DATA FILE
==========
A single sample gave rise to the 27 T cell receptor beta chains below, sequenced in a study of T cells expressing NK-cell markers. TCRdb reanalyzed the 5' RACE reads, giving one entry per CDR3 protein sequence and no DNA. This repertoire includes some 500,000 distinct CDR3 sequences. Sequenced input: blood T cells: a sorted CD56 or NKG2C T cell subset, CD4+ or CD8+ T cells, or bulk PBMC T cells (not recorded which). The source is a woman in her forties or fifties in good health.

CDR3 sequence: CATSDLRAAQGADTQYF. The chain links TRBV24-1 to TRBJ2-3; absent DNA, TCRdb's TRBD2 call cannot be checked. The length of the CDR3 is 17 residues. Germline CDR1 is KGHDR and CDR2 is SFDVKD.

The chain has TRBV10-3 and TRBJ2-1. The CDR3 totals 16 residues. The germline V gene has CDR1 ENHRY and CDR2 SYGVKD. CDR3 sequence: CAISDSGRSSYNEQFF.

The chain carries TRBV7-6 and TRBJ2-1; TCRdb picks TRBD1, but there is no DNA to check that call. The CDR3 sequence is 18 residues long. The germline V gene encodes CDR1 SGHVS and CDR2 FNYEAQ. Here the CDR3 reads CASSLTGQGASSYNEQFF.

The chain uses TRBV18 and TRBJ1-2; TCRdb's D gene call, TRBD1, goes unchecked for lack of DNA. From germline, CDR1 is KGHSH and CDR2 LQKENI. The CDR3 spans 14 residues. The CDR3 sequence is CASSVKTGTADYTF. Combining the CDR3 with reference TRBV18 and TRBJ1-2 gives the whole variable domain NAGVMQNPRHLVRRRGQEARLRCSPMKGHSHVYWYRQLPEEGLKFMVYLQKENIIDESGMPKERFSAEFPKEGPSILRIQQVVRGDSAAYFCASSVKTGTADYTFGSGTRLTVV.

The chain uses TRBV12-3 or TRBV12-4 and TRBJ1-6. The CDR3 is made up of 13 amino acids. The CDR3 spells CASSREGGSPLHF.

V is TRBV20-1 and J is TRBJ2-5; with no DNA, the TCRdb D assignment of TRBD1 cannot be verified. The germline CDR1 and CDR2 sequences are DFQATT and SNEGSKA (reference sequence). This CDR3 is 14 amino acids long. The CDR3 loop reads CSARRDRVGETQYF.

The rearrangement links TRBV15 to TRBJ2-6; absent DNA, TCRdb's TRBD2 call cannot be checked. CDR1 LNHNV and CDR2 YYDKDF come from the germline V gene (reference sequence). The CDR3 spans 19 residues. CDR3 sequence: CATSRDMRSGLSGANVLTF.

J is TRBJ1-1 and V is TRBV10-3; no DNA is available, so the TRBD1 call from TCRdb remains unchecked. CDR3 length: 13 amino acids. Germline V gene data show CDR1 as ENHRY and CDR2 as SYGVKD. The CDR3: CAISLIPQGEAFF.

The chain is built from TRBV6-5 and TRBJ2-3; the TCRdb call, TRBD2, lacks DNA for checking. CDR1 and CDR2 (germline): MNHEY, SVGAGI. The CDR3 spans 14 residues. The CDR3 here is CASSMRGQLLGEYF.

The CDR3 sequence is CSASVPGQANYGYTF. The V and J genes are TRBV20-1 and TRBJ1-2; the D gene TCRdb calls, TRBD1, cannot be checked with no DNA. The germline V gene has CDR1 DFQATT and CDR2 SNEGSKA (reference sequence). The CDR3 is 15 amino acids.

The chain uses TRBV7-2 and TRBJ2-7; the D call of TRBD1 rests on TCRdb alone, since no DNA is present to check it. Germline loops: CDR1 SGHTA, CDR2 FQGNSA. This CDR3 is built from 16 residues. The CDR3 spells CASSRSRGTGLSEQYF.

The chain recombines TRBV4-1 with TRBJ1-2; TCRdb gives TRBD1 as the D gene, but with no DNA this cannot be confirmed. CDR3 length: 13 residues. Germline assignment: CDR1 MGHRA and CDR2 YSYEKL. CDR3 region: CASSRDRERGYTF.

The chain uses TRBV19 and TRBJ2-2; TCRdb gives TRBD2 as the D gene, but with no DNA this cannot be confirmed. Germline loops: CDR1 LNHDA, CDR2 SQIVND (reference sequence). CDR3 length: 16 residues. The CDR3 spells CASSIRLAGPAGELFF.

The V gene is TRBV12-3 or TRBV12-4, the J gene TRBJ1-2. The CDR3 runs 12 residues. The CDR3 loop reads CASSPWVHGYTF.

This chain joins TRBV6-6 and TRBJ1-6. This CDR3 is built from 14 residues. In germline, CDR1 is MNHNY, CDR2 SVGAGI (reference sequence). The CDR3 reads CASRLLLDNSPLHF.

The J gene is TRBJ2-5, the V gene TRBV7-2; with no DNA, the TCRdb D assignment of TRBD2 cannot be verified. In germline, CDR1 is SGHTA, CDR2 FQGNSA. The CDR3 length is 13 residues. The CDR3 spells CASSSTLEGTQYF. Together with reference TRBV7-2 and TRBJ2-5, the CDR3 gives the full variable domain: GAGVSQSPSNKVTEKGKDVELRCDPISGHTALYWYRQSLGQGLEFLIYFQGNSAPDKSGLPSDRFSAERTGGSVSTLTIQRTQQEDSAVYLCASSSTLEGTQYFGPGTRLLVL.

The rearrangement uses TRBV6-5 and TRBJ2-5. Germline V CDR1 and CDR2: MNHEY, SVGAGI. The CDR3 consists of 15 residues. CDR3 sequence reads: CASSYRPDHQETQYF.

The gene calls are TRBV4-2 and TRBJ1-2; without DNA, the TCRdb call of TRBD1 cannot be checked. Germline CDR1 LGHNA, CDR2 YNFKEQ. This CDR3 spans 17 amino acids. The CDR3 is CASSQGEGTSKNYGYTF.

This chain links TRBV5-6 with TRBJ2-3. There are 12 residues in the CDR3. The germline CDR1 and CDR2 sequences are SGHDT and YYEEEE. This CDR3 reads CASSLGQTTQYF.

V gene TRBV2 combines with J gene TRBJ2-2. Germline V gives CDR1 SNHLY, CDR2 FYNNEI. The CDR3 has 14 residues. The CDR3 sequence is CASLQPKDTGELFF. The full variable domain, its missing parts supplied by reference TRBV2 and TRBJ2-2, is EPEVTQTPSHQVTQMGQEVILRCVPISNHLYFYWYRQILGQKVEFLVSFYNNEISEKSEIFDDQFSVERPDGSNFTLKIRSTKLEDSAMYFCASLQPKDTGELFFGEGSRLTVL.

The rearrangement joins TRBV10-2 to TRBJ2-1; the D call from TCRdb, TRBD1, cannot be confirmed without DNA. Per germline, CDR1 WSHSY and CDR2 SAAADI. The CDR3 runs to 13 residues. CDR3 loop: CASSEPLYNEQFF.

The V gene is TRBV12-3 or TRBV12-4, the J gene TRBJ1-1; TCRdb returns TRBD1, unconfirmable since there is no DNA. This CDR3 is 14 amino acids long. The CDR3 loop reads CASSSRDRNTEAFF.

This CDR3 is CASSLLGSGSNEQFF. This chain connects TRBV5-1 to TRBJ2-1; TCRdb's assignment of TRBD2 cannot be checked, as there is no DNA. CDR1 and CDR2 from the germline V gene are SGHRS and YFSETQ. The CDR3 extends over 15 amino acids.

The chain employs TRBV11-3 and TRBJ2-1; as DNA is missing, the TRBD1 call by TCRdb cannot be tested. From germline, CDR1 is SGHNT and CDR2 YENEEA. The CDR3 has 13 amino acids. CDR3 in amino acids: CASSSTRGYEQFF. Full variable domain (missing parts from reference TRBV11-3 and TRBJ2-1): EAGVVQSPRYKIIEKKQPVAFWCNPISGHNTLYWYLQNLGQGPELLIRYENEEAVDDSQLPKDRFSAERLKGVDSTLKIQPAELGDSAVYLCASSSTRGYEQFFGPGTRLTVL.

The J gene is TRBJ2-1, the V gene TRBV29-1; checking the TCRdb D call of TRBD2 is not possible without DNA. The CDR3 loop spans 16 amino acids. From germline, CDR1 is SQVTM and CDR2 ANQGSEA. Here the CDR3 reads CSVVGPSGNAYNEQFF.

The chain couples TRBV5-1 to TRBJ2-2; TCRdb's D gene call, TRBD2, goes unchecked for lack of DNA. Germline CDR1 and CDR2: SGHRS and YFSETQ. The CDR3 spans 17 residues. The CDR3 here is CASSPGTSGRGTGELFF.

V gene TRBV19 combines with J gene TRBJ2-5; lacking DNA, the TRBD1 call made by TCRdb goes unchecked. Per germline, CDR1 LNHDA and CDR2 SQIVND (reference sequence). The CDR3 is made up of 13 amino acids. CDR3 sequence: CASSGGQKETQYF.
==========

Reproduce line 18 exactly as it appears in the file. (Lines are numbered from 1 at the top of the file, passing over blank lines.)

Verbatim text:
The rearrangement uses TRBV6-5 and TRBJ2-5. Germline V CDR1 and CDR2: MNHEY, SVGAGI. The CDR3 consists of 15 residues. CDR3 sequence reads: CASSYRPDHQETQYF.